Sunday Vibes

Unravelling Taiping's troubled past and time-honoured stories

FOR more than a century, travellers from near and far have been mesmerised by Taiping's mystical allure. The breathtaking beauty of the Lake Gardens has often been compared with the romantic Westlake of Hangzhou or the manicured gardens of Suzhou in China.

Taiping embraces and enfolds us into its magical world of serenity, giving weary minds and souls a much-needed respite. During the tumultuous revolutionary wars against the Manchus in China in the early 1900s, even Dr Sun Yat-Sen came to seek some solace and refuge here.

Besides providing shelter from the sun for generations, the overarching rain trees lining the lakeside have been an anchor of memory and marker of identity for Taiping as it grew over the century into a modern town today.

However, the peaceful scenery belies a violent past. If the century-old rain trees could speak, they'd tell of a bloody history that defined early Perak and Malaysia.


After the discovery of tin by the nobleman Long Jaafar in Larut in 1848, thousands of workers from China were brought in to Perak to work on its rich alluvial deposits. Many of these workers were members of secret societies, and the Ghee Hin and Hai San factions were dominant groups in Perak at that time.

Not long after, arguments flared up between the two factions over territorial and water rights, resulting in the devastating Larut Wars.

During my recent visit to his office, territory chief or Orang Besar Jajahan (OBJ) Datuk Seri Haji Wan Mohd Isa Haji Wan Mohd Razalli shared: "Unfortunately, different factions of the Perak sultanate were also involved in these wars. The Ghee Hin group was allied with Raja Abdullah while Hai San faction supported my great-great grandfather Ngah Ibrahim, who is the son of Long Jaafar, and he was also backed by Raja Ismail."

Following the Pangkor Treaty in 1874, Straits Settlements governor Sir Andrew Clarke installed Raja Abdullah as the sultan of Perak and anointed Chung Keng Kwee and Chin Ah Yam, leaders of the Hai San and Ghee Hin group, respectively, as Chinese kapitans.

In a symbolic move, the British also renamed the town of Larut to Taiping, which means "forever or great peace" in Chinese.


The Pangkor Treaty paved the way for British intervention in Malaya with the appointment of James W.W. Birch as the first resident of Perak. However, due to his unpopularity, Birch was assassinated by local Malay chief Datuk Maharaja Lela and his followers in Pasir Salak in 1875, leading to the ensuing Perak War.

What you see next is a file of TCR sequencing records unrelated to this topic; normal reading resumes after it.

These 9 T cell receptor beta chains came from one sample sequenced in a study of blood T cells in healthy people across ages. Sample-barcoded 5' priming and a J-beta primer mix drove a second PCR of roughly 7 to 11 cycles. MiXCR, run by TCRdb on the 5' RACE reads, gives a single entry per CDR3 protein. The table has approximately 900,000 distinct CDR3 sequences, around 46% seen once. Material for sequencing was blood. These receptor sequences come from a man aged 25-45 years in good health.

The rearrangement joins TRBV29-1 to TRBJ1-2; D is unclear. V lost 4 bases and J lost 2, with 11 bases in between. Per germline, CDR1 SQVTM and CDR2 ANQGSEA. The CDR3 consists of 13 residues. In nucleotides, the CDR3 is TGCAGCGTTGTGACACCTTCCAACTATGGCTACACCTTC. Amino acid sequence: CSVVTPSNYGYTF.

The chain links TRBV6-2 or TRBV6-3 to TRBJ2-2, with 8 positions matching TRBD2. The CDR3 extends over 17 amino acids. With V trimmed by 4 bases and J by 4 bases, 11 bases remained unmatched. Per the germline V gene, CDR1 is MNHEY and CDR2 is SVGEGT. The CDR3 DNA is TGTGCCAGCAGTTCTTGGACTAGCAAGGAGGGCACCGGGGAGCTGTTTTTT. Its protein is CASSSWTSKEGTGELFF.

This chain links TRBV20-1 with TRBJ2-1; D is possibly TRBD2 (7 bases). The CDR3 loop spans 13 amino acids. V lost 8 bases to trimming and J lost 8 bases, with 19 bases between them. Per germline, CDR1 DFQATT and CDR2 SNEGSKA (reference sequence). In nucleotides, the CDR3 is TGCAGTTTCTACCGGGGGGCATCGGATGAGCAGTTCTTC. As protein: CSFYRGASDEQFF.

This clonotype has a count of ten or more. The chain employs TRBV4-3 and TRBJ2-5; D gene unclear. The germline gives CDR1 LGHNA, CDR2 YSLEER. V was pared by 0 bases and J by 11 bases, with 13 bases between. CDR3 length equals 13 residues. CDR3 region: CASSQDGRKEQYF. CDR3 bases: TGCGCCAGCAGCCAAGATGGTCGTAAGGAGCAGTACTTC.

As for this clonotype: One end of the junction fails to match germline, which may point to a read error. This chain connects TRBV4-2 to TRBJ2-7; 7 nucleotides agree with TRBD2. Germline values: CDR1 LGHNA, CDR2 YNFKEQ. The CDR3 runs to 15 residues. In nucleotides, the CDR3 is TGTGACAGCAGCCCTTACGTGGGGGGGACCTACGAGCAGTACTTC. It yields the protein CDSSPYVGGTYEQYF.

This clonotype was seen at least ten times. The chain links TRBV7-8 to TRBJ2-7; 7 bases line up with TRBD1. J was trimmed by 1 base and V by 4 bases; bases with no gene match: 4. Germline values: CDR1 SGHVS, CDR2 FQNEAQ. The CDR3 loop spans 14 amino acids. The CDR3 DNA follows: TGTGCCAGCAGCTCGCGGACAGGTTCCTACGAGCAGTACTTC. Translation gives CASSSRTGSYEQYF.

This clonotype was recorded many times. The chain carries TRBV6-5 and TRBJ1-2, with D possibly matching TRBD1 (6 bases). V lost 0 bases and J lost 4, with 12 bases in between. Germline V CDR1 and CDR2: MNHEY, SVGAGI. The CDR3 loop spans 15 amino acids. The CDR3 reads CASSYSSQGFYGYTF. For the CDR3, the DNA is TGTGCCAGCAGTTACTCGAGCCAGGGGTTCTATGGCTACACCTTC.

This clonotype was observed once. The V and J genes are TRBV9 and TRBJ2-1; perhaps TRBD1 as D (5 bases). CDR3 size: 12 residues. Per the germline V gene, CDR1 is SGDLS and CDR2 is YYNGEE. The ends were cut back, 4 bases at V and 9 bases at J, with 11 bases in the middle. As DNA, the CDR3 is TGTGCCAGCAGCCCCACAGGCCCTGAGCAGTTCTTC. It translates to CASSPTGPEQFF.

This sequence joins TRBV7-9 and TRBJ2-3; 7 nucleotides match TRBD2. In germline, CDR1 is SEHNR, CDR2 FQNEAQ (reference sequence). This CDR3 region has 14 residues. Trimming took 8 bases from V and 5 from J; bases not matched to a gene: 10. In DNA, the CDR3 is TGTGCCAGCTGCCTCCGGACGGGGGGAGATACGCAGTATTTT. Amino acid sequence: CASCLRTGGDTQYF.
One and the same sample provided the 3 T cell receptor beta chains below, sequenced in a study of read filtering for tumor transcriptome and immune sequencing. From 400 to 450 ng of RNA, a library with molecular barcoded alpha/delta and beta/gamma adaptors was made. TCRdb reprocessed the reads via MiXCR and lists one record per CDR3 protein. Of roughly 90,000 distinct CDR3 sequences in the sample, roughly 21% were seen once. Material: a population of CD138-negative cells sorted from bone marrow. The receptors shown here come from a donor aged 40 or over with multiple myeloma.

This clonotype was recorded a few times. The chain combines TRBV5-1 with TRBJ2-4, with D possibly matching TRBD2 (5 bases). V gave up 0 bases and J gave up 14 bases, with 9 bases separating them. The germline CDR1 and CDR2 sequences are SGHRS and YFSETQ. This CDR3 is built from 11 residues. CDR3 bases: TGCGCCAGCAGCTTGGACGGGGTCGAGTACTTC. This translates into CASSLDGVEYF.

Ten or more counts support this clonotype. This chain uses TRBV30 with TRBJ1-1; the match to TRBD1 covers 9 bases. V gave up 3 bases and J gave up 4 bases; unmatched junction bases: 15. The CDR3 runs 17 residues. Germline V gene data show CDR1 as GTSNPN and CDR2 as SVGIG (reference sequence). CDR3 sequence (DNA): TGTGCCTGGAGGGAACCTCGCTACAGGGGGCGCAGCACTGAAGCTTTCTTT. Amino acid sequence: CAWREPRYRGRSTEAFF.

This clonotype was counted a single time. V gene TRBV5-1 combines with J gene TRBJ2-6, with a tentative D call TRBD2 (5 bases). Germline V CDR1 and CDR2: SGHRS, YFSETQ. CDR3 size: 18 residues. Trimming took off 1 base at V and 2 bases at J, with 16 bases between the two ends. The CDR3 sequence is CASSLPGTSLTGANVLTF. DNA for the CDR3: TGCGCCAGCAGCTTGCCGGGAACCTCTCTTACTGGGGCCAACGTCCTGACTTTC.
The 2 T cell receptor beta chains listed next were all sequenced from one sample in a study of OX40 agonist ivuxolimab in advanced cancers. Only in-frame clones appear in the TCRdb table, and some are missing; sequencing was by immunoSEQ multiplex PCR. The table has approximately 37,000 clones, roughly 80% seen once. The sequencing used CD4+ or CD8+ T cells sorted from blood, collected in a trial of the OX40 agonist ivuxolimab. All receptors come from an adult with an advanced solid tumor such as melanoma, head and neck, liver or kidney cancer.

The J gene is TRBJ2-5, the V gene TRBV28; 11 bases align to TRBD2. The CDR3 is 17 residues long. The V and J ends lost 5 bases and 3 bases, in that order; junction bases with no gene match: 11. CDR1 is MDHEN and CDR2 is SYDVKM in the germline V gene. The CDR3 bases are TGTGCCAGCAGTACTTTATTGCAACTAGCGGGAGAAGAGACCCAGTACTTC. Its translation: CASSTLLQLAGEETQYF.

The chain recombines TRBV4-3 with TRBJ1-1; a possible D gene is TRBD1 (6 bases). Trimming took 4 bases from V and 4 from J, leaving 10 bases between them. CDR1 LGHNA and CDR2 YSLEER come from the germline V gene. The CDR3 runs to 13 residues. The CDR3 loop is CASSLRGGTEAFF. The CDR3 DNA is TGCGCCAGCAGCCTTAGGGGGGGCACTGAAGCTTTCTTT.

After defeating the local rebels, the British hung Datuk Maharaja Lela and his accomplices, and both Raja Abdullah and Ngah Ibrahim were exiled to the Seychelles.

With a voice tinged with sadness, Wan Isa lamented: "After exiling Ngah Ibrahim, the British confiscated all his assets, including his two steamships and an entire herd of elephants. Do you know, elephants in those days are like Mercedes cars today!"


After the initial turbulence, Taiping lived up to its promise as a peaceful and vibrant town. It recovered with renewed vigour, driven by the booming tin mines and rapid population growth, which fuelled a massive expansion and development.

In the process, many new buildings and facilities were constructed, boasting a unique architectural landscape and adding a rich tapestry of life.

The first railway in Malaya was built to connect Taiping with Port Weld (Kuala Sepetang) to export tin. The Taiping Zoo, hospital, museum, Lake Gardens and country club are also among the 20 "firsts" in the Federated Malay States (FMS).


The Pangkor Treaty helped to heal the rift between Hai San and Ghee Hin factions.

Local historian Liew Suet Fun, a fifth-generation descendant of Kapitan Chin Ah Yim, whom I met through the course of my research for this story, shared: "After the treaty, both Chung Keng Kwee and Chin Ah Yim became good friends. Kapitan Chin even became the godfather of Kapitan Chung's son, Chung Thye Pin." Kapitan Chung named his favourite son after his beloved hometown.

Her smile wide, she continued: "The kapitans worked hard together to ensure peace and development for the town. They also jointly contributed their land for the beautiful lake gardens and established Yeng Wah Hospital in Taiping, which served the community, regardless of race or religion."

The hospital created a medical milestone with the installation of the first X-ray machine in the Far East in 1896. Yeng Wah Hospital later became the Taiping Hospital.

Beaming with pride, 82-year-old Chung Lai Yin, present during a photoshoot later, revealed: "My great-great grandfather Chung Keng Kwee donated generously to many schools and temples, including the Kek Lok Si temple in Penang. He also donated to Queen Victoria's golden and diamond jubilees."

Besides the generosity of the kapitans, the magnificent Taiping Lake Gardens was born out of the imagination and efforts of British colonial administrators Sir Frank Swettenham and his wife, Lady Sydney Swettenham, Sir Hugh Low and Sir Ernest W. Birch, who redeemed his late father's pride and legacy.

Today, Taiping residents of all races mix happily together. This peaceful relation dates back to its founding days when the kapitans were close friends with the sultans, Malay chiefs and British officials.


Given Taiping's synonymity with peace, the Taiping Peace Initiatives were first mooted by four founding partners — Taiping Municipal Council, Taiping Tourist Association, the United Nations and Universiti Sains Malaysia.

To promote these initiatives, a non-governmental organisation (NGO) called "Partners for Peace" was established in Taiping in 2010. Over dinner one evening, its founding president, Beh Yang Toh, explained: "It's important for us to have peace. Without peace, there's no development and future for us!"

Ever since its inception, Partners for Peace has worked actively with other organisations to promote peace. Current president Joseph Lau once shared: "In conjunction with the 150th anniversary celebrations for Taiping and International Peace Day, we're planning a special peace carnival involving local, national and international partners this September."